Home in Preparation

Christ will not be the builder forever. One day, the building will “become a dwelling place in which God lives by His Spirit” (Eph. 2:22). In other words, Christ will be at home with His people when all His work in and among His people is complete.

Old Testament Theme

One great theme that runs through the Bible is that of God looking for a home on earth.  At Mount Sinai, God told Moses to build the tabernacle, a meeting place between God and His people. Then the Lord said something even better:

But you shall seek the place that the Lord your God will choose out of all your tribes to put his name and make his habitation there (Deut. 12:5).

The meeting place would now be a dwelling place. Later David discerned that Jerusalem was that place.  That’s why Solomon built the temple there.  And when it was dedicated, the cloud of God’s glory filled the whole place.  All the people could see the visible evidence of the presence of Almighty God.  Here was the place where God actually is.  Here was the place where God’s presence was made known, the dwelling place of God on earth.

Follow the story of the temple.  God’s people sinned against Him in various ways, the temple was eventually overrun, and God’s people became exiles in another land for 70 years. Then God brought them back in the time of Ezra and Nehemiah, and they rebuilt the temple. But, when they dedicated it, no cloud of glory came and filled that temple. By the end of the Old Testament, the prophets are looking for the day when “the Lord will suddenly come to his temple” (Mal. 3:1).

And then one day He did.  When Jesus walked into the temple, do you remember what He found? The leadership of the temple had lost their vision of ministry to the nations. It was no longer a house of prayer, so Jesus drove out the traders. Later, Jesus said, “Destroy this temple and I will raise it again in three days” (Jn. 2:19). He wasn’t referring to the building. He was referring to Himself, to His own flesh. Do you see the huge significance of this: “in Christ all the fullness of the Deity dwells in bodily form” (Col. 2:9).

Then Jesus went on to say something extraordinary, “If anyone loves me, he will obey my teaching, and my Father will love him and we will come to him and make our home with him” (Jn. 14:23).

New Testament Promise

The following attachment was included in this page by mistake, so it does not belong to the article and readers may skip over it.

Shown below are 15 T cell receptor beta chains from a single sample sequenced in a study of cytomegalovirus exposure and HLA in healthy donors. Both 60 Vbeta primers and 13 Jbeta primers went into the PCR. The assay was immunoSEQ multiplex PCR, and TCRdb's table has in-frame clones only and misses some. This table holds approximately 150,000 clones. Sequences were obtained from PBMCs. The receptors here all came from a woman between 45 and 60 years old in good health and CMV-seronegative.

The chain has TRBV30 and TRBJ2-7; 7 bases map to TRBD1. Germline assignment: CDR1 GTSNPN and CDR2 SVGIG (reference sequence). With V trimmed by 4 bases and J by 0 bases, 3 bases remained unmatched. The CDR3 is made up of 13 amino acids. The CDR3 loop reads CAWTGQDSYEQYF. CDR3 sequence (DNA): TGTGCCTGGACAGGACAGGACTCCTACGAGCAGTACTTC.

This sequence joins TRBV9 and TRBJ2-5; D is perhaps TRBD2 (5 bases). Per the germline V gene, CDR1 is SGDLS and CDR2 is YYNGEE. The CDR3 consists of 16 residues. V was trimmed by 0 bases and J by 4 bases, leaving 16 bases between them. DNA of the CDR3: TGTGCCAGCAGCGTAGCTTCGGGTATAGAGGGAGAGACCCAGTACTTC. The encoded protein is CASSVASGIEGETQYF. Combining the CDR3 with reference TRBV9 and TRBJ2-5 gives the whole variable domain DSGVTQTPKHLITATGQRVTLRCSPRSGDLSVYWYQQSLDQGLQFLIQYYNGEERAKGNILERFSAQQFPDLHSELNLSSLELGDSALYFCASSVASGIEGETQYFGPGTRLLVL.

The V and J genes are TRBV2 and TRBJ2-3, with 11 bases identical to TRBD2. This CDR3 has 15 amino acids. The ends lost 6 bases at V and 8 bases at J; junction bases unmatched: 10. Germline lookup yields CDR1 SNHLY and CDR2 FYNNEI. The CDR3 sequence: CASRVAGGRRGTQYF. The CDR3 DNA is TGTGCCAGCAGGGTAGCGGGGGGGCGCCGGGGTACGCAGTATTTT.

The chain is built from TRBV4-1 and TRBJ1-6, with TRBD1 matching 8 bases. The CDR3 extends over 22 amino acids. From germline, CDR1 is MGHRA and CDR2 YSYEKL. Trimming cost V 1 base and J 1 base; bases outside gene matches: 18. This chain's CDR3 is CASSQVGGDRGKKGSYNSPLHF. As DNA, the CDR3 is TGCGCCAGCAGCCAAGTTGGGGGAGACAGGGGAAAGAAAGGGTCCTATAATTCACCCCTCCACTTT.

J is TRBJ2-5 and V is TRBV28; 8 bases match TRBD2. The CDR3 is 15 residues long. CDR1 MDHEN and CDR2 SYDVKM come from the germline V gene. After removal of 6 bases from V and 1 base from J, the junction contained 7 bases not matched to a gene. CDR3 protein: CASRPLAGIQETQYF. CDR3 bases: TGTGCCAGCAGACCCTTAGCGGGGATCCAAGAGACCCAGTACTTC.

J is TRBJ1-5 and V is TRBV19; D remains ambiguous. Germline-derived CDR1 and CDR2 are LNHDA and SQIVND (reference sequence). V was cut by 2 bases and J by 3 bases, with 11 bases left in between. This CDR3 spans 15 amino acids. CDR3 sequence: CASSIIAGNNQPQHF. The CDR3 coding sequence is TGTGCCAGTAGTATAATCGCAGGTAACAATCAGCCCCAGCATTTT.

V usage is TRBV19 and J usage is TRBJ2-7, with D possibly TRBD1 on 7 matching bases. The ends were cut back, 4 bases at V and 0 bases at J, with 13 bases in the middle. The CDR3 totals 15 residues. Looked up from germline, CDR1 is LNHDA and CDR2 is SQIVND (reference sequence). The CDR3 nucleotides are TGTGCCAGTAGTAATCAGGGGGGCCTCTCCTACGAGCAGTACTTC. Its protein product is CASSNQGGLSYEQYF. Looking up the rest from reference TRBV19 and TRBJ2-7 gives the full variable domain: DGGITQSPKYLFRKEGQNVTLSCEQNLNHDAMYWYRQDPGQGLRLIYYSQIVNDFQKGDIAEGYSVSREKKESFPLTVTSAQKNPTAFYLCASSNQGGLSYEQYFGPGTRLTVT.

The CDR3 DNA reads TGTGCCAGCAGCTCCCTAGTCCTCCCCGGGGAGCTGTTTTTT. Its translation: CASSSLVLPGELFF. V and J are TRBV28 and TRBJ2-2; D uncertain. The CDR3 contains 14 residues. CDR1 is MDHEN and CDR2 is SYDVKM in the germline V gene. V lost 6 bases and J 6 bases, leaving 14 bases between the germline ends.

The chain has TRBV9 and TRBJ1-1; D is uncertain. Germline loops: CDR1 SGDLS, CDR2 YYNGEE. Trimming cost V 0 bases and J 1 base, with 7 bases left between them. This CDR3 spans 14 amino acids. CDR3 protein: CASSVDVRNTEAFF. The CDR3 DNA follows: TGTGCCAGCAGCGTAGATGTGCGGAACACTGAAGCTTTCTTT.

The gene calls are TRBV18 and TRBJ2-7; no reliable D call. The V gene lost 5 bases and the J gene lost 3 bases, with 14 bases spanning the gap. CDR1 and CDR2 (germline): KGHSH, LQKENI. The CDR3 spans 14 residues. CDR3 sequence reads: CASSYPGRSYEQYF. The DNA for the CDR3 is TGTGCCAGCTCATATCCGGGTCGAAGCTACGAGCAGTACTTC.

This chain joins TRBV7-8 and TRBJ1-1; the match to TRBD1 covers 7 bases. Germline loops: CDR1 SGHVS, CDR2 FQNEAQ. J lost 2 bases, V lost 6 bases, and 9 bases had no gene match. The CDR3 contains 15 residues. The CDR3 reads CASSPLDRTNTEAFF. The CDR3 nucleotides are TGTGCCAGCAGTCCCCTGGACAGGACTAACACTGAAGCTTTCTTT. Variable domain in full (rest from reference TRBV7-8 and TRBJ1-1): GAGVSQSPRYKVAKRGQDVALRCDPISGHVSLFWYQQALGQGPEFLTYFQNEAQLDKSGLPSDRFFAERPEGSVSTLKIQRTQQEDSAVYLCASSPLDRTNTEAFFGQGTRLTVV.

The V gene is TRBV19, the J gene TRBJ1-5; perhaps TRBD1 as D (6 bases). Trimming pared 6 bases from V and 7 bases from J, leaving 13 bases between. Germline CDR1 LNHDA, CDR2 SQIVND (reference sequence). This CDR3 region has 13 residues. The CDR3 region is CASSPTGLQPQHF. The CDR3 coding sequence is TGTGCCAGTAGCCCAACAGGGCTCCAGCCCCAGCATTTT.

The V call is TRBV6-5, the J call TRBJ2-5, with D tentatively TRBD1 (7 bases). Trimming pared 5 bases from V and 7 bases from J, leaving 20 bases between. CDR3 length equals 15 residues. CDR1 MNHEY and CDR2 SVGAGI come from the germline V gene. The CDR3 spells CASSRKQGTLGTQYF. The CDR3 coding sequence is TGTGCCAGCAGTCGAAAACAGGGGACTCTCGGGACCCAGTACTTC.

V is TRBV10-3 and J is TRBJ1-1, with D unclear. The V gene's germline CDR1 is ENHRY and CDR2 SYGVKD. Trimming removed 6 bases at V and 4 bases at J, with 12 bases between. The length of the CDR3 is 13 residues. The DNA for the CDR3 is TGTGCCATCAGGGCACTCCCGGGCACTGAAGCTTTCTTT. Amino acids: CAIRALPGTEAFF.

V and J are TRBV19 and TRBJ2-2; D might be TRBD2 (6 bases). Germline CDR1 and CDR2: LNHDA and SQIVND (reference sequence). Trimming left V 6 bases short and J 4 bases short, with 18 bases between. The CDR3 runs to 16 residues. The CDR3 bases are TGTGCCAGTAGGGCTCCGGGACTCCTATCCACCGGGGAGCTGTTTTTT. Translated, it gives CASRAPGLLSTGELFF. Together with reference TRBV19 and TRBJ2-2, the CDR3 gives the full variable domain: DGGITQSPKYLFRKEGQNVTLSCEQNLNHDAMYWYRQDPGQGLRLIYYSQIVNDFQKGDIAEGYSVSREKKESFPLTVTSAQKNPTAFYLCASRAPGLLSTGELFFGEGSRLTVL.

If you come to love and trust the Lord Jesus Christ, here’s the New Testament promise: The Father and the Son, through the agency of the Spirit, will truly come to make “home” in you. That’s why, later on in the New Testament, we find the Apostle Paul saying, “Do you not know that your body is a temple of the Holy Spirit?” (1 Cor. 6:19).

That’s what you are.  If you’re in Christ, this is really true of you. And if you are among those frustrated with the church, I promise you this: You will be more at home in the presence of Christ, as a believer, fully redeemed in heaven. You’ll be more at home there, than at any time and any place you ever have been in your entire life in this world. You will be more at home with Christ, and He will be at home with you. Nothing about us will grieve Him on that day, because His work will be complete. To be part of this work that Christ is doing in the church is the greatest privilege of our lives this side of heaven.

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This article is an adaptation of Pastor Colin’s sermon, “The Building: Christ’s Presence in the Church” from his series, What is the Church and Why Does it Matter?

Colin Smith

Founder & Teaching Pastor

Colin Smith is the Senior Pastor of The Orchard Evangelical Free Church in the northwest suburbs of Chicago. He has authored a number of books, including Heaven, How I Got Here and Heaven, So Near - So Far. Colin is the Founder and Teaching Pastor for Open the Bible. Follow him on Twitter.
Colin Smith is the Senior Pastor of The Orchard Evangelical Free Church in the northwest suburbs of Chicago. He has authored a number of books, including Heaven, How I Got Here and Heaven, So Near - So Far. Colin is the Founder and Teaching Pastor for Open the Bible. Follow him on Twitter.